The Barrel Cleaning Process
Bore brushes, cleaning patches, and solvent are used to clean the bore. There is no magic number of passes to take with brushes or patches. Simply scrub until the bore is clean. Follow the safe practices mentioned in this article and you’ll soon develop your own technique.
I begin by flooding the bore with Hoppes #9 and immediately work a bore brush the full length of the barrel, making several passes (about a dozen or so…more or less isn’t going to hurt anything). I’ll then let that soak for about 30 minutes, giving the solvent time to work. In the interim, I clean the bore brush by spraying it with denatured alcohol and allowing the crud to run off and wiping off the cleaning rod. After allowing the barrel to soak for 30 minutes, I run three or four clean patches through the bore to remove all the gunk. Once a patch comes out dry and white (or fairly white), I return to the bore brush process, flooding the bore with solvent and giving it another dozen or so passes. The rod and brush will indicate how much crud remains. I may or may not let the solvent soak this time. This is, again, followed with fresh patches until they come out clean and dry. Keep repeating the process until the bore is clean.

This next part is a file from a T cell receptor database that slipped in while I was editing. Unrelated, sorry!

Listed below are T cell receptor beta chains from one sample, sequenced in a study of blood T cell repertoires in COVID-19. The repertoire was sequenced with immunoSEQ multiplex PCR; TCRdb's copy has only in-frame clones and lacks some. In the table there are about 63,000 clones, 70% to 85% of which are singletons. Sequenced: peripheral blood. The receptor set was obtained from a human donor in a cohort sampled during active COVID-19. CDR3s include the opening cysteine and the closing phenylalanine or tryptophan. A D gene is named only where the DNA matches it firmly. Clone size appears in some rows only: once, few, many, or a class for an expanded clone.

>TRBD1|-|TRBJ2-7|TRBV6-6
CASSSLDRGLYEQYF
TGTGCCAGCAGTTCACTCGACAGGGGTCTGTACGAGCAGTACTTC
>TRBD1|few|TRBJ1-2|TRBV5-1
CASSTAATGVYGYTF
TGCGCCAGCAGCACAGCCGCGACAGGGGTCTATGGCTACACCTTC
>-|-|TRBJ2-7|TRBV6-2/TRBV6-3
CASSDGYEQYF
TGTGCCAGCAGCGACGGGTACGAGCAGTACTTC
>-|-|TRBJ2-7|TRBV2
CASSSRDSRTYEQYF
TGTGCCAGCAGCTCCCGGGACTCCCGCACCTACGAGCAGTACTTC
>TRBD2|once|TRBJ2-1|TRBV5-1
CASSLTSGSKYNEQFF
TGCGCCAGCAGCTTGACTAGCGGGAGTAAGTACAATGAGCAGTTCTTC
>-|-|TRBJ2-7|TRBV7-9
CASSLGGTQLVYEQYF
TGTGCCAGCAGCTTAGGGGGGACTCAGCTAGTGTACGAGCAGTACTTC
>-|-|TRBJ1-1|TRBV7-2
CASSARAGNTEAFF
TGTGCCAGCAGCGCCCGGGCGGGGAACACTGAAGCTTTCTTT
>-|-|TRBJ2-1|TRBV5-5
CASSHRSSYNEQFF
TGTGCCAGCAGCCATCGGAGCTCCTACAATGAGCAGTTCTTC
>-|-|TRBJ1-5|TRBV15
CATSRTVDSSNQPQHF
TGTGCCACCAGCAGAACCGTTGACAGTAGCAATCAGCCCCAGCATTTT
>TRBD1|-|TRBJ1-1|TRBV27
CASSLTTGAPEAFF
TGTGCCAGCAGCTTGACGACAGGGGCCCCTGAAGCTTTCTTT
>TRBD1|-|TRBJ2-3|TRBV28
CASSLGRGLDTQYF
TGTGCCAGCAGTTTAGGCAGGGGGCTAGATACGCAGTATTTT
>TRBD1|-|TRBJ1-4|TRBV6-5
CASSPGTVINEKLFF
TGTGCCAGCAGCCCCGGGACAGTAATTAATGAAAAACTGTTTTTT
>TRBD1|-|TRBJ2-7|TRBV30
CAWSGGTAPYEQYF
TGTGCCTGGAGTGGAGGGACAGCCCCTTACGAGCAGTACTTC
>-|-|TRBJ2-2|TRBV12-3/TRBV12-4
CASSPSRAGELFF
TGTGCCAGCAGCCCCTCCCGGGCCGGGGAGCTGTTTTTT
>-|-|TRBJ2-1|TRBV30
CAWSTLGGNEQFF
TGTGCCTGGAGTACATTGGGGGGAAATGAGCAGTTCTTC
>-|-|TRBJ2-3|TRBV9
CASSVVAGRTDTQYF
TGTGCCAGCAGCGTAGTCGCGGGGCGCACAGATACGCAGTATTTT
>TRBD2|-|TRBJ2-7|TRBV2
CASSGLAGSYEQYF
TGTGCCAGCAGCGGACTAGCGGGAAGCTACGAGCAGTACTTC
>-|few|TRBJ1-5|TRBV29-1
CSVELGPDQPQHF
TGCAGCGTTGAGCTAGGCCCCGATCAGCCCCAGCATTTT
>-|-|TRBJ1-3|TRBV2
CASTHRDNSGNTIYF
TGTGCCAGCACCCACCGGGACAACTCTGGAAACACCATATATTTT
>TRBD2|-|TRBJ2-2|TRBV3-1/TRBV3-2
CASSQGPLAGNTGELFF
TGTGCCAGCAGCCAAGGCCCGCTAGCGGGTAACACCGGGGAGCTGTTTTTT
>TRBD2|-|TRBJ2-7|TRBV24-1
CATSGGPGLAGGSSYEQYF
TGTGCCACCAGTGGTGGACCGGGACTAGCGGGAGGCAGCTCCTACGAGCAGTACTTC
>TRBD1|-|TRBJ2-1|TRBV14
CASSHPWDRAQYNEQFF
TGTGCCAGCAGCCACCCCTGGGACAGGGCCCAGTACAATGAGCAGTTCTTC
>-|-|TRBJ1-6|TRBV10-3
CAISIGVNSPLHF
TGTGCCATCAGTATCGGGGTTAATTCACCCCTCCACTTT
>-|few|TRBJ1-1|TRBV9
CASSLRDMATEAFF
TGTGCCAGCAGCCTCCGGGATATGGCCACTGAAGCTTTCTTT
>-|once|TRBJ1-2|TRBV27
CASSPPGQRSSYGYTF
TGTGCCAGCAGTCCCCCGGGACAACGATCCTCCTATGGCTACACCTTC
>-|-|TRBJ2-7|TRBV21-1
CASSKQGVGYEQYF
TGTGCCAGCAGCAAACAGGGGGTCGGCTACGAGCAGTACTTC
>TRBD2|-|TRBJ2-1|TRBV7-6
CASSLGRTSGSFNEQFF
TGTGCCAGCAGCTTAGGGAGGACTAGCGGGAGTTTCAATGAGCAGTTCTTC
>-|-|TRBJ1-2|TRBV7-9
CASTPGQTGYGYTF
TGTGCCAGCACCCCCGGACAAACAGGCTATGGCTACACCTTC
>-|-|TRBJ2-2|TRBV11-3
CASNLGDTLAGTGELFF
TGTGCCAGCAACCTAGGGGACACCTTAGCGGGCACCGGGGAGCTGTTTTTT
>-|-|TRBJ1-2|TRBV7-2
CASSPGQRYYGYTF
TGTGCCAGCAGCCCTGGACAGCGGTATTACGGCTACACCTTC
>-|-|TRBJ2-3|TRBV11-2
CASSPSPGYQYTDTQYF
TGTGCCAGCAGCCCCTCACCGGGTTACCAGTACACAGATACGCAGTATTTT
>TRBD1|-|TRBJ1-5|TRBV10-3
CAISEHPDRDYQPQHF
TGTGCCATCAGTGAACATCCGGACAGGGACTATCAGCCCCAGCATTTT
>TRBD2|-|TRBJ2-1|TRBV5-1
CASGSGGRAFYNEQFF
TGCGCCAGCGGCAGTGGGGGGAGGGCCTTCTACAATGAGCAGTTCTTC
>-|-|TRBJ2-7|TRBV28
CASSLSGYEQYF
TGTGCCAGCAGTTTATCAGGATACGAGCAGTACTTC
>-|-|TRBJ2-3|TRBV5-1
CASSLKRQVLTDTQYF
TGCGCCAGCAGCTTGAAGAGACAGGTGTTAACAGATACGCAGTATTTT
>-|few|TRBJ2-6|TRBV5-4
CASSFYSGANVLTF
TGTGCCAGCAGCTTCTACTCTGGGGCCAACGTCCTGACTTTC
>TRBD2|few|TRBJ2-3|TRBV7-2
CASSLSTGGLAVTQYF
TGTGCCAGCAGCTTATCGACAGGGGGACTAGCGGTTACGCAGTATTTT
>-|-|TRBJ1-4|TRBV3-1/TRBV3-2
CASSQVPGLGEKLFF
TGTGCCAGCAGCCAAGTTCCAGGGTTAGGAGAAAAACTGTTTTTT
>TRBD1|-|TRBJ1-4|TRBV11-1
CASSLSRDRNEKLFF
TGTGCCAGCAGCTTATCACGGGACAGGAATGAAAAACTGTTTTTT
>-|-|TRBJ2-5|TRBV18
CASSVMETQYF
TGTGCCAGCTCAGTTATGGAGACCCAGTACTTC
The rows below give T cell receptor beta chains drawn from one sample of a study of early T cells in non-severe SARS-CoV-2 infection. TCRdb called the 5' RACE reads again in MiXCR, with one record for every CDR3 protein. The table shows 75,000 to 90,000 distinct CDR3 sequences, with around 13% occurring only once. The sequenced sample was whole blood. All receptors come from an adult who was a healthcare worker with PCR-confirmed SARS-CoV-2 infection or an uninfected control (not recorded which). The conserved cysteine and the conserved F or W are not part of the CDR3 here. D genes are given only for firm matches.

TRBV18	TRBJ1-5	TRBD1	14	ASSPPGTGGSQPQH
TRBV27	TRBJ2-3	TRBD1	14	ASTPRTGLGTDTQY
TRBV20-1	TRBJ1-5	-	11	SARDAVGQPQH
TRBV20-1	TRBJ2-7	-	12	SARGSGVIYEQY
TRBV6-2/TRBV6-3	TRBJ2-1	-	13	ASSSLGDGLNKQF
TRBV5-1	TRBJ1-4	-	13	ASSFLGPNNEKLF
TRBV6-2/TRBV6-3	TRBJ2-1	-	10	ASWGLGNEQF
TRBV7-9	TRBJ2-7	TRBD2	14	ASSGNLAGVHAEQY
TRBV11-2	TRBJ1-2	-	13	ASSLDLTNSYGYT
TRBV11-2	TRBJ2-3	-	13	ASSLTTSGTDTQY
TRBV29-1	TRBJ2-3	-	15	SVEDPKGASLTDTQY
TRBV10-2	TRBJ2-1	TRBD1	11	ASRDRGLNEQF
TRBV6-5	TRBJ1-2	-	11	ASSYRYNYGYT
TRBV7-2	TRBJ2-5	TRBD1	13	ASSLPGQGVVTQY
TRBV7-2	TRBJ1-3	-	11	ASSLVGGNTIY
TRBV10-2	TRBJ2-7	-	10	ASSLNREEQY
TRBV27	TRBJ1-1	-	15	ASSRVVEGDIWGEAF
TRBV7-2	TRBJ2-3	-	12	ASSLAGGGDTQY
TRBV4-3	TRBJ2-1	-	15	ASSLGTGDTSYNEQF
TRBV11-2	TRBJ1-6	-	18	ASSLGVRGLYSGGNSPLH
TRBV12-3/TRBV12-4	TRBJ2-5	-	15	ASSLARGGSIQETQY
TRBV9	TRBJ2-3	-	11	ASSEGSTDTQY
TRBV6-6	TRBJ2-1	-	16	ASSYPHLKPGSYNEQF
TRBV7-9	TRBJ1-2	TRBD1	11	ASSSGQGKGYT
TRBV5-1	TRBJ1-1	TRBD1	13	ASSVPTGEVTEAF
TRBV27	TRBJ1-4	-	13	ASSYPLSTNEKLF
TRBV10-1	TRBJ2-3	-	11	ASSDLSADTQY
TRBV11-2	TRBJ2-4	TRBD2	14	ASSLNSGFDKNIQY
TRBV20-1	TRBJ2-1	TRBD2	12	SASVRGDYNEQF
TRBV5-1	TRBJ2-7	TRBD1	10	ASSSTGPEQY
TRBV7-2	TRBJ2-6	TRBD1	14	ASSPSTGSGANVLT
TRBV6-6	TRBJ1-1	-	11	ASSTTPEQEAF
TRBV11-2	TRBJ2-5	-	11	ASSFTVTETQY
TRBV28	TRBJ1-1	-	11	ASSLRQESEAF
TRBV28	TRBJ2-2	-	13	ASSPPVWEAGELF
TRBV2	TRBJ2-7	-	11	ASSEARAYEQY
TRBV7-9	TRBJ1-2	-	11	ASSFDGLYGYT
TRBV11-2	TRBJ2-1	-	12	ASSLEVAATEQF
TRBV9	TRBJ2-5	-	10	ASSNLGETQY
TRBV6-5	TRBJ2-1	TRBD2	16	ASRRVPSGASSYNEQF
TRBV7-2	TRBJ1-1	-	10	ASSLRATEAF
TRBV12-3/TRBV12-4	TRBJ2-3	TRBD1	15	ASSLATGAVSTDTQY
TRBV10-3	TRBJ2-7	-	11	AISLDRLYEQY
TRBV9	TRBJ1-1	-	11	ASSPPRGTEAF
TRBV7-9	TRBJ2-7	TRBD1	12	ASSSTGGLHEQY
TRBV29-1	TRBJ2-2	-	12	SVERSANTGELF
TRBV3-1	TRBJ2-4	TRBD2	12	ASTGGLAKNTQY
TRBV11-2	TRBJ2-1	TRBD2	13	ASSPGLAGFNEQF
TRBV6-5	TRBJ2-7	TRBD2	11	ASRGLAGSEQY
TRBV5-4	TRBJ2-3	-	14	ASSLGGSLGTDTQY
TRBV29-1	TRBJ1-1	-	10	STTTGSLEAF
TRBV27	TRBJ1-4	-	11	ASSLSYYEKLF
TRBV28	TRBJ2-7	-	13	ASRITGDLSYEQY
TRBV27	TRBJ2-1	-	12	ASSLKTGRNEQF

Remember…all we’re doing is cleaning steel.
Firearm lubricant is much like cleaning solvent in that there seems to be a never-ending list of choices and they all claim to “be the best.” In all my years using and working on firearms personally and as a professional gunsmith, never have I examined a firearm that suffered from using a “bad lubricant.” Ever. So, there is no need to get all stressed out in trying to determine which lubricant to use. Any modern lubricant marketed for use in firearms will work just fine, as is stated in many of the firearm manufacturer’s owner’s manuals.